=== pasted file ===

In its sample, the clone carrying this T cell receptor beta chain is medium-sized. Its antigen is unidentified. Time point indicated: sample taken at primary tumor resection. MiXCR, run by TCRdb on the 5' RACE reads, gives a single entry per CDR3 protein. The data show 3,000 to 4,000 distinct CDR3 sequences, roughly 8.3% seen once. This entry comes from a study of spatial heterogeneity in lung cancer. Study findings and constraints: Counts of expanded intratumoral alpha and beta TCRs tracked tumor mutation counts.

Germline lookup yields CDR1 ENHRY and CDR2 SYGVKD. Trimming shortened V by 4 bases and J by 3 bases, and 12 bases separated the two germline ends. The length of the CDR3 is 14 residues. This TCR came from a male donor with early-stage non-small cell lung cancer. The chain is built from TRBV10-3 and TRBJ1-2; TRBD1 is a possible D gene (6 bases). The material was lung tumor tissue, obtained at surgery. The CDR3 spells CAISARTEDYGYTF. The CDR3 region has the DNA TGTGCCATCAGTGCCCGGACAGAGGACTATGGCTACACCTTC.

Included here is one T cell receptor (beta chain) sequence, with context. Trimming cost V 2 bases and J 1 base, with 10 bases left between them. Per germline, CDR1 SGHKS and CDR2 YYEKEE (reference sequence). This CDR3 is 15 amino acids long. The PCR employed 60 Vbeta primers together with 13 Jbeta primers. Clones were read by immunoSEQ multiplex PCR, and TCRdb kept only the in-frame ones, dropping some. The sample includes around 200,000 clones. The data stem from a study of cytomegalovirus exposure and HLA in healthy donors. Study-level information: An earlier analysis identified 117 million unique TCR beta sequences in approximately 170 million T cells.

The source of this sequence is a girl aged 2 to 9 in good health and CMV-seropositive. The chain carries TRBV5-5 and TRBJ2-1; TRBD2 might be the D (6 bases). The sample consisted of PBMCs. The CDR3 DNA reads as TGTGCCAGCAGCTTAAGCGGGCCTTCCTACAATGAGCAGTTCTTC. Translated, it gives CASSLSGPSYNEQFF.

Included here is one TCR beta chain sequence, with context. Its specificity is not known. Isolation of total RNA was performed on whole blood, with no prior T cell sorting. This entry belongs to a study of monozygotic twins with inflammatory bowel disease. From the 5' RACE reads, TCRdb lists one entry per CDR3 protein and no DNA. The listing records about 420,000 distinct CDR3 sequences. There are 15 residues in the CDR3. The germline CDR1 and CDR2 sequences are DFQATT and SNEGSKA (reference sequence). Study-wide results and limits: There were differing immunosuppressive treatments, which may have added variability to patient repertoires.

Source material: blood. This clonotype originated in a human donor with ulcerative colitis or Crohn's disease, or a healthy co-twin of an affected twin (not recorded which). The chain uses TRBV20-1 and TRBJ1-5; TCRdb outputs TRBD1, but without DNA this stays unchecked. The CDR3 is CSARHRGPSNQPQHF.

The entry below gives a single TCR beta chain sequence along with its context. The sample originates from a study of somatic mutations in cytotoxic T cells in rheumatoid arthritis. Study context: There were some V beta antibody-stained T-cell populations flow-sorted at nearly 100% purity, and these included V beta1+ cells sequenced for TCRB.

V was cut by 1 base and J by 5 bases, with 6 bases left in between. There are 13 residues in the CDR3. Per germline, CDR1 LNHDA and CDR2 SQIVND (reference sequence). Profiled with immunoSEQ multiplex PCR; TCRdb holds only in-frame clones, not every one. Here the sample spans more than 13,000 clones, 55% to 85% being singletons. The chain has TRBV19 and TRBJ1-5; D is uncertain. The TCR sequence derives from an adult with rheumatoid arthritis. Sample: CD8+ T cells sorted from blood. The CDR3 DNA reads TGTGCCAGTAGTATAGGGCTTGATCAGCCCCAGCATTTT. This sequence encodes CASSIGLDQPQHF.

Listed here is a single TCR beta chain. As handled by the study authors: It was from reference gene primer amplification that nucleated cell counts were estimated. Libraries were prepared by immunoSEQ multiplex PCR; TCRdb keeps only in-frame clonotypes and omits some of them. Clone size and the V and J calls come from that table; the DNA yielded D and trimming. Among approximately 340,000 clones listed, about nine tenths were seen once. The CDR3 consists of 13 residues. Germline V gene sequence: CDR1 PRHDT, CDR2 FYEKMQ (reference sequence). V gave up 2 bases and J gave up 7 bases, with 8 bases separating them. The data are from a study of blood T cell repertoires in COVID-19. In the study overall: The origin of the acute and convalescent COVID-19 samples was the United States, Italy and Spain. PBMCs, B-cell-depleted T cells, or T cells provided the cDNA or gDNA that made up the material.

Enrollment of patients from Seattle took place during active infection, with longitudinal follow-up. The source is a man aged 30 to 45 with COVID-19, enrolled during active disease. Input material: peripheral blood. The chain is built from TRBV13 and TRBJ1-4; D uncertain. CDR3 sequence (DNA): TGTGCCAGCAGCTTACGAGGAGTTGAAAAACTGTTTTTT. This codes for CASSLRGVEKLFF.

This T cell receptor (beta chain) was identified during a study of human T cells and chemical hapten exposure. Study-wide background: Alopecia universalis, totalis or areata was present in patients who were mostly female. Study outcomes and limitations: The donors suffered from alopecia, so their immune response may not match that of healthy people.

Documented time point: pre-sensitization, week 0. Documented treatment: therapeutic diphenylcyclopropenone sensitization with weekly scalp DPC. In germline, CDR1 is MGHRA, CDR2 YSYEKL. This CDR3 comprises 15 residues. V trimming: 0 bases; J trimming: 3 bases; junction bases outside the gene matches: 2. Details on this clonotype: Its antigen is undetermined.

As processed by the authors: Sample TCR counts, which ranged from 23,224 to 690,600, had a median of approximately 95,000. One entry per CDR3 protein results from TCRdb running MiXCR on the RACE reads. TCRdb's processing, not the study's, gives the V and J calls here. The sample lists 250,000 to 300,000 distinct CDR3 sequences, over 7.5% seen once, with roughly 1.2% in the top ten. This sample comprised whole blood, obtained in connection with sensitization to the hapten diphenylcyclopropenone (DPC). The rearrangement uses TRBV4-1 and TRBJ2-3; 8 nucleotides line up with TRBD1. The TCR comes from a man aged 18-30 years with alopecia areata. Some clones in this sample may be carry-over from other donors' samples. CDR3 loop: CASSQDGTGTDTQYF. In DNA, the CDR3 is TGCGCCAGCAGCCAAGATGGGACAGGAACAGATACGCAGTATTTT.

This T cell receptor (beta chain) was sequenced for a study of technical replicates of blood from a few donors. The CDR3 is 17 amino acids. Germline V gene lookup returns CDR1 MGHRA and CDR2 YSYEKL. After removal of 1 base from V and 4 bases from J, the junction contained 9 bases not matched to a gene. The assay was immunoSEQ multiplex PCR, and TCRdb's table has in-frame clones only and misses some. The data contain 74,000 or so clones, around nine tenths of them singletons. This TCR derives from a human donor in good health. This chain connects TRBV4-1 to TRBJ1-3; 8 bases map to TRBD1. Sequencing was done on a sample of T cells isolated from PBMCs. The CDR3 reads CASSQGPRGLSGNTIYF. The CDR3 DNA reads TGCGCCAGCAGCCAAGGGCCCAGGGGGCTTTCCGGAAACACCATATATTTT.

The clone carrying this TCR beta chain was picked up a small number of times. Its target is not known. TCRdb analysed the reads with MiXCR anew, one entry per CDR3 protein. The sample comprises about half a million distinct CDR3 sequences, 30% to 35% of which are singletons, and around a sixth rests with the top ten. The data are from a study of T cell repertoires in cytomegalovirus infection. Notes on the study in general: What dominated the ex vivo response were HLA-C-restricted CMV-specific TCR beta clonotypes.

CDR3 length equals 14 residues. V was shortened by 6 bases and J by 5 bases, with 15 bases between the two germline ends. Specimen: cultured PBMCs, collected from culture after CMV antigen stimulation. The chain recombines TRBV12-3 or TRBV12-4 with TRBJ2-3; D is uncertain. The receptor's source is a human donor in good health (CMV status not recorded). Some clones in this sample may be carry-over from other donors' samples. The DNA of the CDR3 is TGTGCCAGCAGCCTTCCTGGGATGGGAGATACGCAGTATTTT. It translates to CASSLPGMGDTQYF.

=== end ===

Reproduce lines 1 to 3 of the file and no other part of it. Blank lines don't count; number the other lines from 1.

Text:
In its sample, the clone carrying this T cell receptor beta chain is medium-sized. Its antigen is unidentified. Time point indicated: sample taken at primary tumor resection. MiXCR, run by TCRdb on the 5' RACE reads, gives a single entry per CDR3 protein. The data show 3,000 to 4,000 distinct CDR3 sequences, roughly 8.3% seen once. This entry comes from a study of spatial heterogeneity in lung cancer. Study findings and constraints: Counts of expanded intratumoral alpha and beta TCRs tracked tumor mutation counts.

Germline lookup yields CDR1 ENHRY and CDR2 SYGVKD. Trimming shortened V by 4 bases and J by 3 bases, and 12 bases separated the two germline ends. The length of the CDR3 is 14 residues. This TCR came from a male donor with early-stage non-small cell lung cancer. The chain is built from TRBV10-3 and TRBJ1-2; TRBD1 is a possible D gene (6 bases). The material was lung tumor tissue, obtained at surgery. The CDR3 spells CAISARTEDYGYTF. The CDR3 region has the DNA TGTGCCATCAGTGCCCGGACAGAGGACTATGGCTACACCTTC.

Included here is one T cell receptor (beta chain) sequence, with context. Trimming cost V 2 bases and J 1 base, with 10 bases left between them. Per germline, CDR1 SGHKS and CDR2 YYEKEE (reference sequence). This CDR3 is 15 amino acids long. The PCR employed 60 Vbeta primers together with 13 Jbeta primers. Clones were read by immunoSEQ multiplex PCR, and TCRdb kept only the in-frame ones, dropping some. The sample includes around 200,000 clones. The data stem from a study of cytomegalovirus exposure and HLA in healthy donors. Study-level information: An earlier analysis identified 117 million unique TCR beta sequences in approximately 170 million T cells.